Catherine McLeod-Seltzer is interviewed by Will Coetzer as part of our series of conversations with mining greats.
I met Catherine McLeod Seltzer in London, during one of her UK transits to far-flung mining sites. With a track record stretching back 20 years, and with no signs of slowing down any time soon, Catherine is a seriously impressive figure. A serial entrepreneur, Catherine lends her talents as a director to several organisations in the sector. She’s also received several awards and accolades, including Canada’s Most Powerful Women Top 100 and famously The Northern Miner’s Mining Man of the Year for 1999. I found her serious, focused and thoughtful. Like all the interviewees, she was gracious and generous with her time.
Stratum: Hello Catherine. How did you first get involved in mining?
I was born into a mining family, third generation, in British Columbia. My education was in finance, but in 1985 I started working for Yorkton Securities, a Canadian broking firm, based in the London office. I was working with Frank Giustra.
We did a lot of mining work, financing mainly North American precious metal stocks. A couple years later – after we successfully financed Bema Gold for an acquisition and development in Chile – Frank decided it was a good time to put someone in Latin America to access projects for the money we had the ability to raise in North America and Europe.
I spent about a year in Chile running that office and then I met David Lowell, who was very, very integral to the mining exploration boom in Chile. He found Escondida and multiple other deposits in other parts of the world.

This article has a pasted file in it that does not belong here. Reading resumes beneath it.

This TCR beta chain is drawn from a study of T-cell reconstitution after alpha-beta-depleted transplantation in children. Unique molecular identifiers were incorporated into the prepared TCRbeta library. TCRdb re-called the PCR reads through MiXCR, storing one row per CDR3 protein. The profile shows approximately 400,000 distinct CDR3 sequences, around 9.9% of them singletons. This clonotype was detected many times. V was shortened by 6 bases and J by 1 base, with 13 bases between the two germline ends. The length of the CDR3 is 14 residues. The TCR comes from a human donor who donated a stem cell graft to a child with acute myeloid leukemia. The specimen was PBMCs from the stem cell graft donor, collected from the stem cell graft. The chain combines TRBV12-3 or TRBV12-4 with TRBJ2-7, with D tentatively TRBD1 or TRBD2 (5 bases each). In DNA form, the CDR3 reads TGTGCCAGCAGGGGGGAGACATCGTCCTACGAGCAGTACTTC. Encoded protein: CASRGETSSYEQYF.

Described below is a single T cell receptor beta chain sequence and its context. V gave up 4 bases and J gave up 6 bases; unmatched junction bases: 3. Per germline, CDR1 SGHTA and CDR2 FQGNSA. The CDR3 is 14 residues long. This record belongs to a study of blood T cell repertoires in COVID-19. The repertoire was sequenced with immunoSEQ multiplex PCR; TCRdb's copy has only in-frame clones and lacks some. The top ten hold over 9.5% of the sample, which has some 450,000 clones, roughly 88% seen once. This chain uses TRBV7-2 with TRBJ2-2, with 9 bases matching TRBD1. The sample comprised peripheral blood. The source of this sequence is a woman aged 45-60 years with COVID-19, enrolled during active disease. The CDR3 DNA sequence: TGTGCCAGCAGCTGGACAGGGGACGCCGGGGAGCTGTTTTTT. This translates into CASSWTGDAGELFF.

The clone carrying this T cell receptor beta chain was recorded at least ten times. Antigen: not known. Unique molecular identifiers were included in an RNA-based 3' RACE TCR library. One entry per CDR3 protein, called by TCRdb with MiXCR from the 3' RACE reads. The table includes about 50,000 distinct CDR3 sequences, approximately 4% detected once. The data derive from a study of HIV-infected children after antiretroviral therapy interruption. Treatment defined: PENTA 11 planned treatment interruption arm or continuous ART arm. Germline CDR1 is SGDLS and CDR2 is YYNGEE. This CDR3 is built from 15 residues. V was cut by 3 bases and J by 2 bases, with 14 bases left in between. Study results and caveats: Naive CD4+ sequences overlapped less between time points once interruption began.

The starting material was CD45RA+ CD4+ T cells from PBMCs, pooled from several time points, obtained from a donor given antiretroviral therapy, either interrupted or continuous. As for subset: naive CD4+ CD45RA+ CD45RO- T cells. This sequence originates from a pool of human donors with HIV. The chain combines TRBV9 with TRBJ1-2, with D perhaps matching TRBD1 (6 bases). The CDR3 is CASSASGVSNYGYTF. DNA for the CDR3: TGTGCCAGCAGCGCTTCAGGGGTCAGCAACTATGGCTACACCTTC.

We happened to meet at the opening cocktail for Yorkton’s Chilean office and we quickly became good friends, talking about trends we were seeing.
David had his ear to the ground, what things are happening; technically and politically. He saw what had happened in Chile in the 80s, where the country opened up to foreign exploration investment. And now he saw the same thing happening in Peru.
So in early 1993 David and I went to Peru together. He was telling me what prospects he was staking and the type of assets he was looking for, mainly porphyry copper in the cooper belt.
I told him I thought I could raise him the money in Canada to do this. We raised about $5 million to start with. That copper exploration led to a discovery, but the real gem was the gold prospects he had staked up in the Ancash region.
We didn’t know it at the time, but what we had been sitting on ultimately turned out to be a 10-million-ounce gold deposit from almost day one, because we had staked that prospective territory early on.
But it was the real ‘boots on the ground’ exploration, following up stream sediment samples that led to the Pierina discovery in 1995. By early 1996 we had started drilling.
Stratum: Perhaps you’ve already answered this, but what would you consider your first big break?
It was definitely meeting David Lowell at that cocktail party. You know, he’s a fascinating man, he’s worked all over the world, and he was surrounded with fascinating people, like John Guilbert. The Lowell and Guilbert porphery copper model was their thesis, which led to many, many discoveries.
There was a multitude of people from that era who would come to visit him in Chile or in Peru. I got to sit with them and hear the stories of major discoveries in all parts of the work including Papua New Guinea, Australia, the Philippines, as well as South America.
Stratum: Those are some big names that you mentioned there. Many of the leaders I’ve spoken to in this series of interviews seemed to have actively sought out mentors that made breaks happen for them, but it sounds like you were fortunate in meeting people who almost anyone would want as a mentor…
Absolutely, and number one was Dave.
Stratum: But you had to perform of course, to have a ticket at the table.